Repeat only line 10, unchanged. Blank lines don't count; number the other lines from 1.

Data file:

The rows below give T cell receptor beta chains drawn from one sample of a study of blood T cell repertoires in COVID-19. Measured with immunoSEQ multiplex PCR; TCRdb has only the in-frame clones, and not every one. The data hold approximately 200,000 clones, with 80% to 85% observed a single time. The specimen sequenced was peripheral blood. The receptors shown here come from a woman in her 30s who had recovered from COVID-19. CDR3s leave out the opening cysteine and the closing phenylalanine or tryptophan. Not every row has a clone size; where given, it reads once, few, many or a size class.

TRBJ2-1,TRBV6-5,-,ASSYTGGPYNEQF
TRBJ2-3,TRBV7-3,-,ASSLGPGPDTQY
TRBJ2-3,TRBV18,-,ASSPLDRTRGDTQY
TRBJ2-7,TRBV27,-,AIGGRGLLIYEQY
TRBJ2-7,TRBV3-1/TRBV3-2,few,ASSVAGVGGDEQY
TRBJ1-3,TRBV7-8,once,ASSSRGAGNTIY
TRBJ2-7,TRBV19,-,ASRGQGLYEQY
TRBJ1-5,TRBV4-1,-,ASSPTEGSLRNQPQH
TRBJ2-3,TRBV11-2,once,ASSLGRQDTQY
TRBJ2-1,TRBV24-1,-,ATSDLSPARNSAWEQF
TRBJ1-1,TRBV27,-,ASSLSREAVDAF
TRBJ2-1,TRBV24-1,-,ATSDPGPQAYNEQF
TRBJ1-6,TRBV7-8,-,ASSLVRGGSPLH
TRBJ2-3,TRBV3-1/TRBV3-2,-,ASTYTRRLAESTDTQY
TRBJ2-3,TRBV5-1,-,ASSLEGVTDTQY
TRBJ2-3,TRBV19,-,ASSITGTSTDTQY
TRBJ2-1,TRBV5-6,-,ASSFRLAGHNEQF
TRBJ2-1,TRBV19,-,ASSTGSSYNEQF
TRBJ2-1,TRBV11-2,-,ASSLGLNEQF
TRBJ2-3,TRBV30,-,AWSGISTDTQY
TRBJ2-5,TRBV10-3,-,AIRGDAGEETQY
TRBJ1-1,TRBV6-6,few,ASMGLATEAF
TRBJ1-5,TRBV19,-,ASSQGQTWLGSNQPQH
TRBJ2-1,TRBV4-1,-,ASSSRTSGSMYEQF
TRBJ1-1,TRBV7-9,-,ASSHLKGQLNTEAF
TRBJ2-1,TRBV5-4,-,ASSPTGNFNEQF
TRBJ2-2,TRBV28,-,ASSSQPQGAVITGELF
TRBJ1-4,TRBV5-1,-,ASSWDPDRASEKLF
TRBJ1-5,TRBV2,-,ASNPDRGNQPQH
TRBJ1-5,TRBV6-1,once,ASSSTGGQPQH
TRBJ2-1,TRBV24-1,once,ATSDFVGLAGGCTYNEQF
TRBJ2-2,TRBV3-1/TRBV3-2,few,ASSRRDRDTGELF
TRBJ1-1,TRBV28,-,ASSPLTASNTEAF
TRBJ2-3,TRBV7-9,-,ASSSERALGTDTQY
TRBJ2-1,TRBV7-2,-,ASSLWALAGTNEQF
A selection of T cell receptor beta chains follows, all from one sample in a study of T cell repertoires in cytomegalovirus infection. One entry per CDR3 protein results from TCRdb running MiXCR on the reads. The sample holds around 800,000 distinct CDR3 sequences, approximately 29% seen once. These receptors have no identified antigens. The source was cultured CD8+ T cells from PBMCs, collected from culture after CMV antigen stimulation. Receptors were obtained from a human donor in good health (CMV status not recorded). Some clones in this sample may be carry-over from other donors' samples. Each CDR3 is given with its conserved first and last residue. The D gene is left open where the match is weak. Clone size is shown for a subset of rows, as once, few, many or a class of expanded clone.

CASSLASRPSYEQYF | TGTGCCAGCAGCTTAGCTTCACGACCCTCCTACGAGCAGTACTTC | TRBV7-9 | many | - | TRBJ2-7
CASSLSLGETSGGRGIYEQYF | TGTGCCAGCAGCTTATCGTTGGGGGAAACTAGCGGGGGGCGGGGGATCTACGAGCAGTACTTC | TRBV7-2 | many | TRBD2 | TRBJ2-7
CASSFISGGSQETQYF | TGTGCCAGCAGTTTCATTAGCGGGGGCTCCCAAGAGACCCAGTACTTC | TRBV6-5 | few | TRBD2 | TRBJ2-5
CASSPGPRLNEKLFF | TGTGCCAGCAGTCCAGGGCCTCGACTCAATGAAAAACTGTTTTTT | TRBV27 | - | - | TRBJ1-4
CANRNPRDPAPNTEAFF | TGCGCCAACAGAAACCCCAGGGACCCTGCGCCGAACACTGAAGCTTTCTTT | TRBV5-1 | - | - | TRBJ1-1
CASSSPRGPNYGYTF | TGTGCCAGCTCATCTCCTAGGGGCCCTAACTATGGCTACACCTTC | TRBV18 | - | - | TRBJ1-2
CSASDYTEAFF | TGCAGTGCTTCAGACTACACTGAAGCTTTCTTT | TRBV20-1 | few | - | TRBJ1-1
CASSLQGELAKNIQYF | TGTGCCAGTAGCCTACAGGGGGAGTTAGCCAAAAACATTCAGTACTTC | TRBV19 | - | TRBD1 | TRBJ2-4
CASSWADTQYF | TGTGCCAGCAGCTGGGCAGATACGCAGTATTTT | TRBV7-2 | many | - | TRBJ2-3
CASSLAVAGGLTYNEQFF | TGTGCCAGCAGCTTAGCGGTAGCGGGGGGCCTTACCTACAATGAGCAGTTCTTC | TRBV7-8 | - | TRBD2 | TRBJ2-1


TRBJ2-3,TRBV11-2,once,ASSLGRQDTQY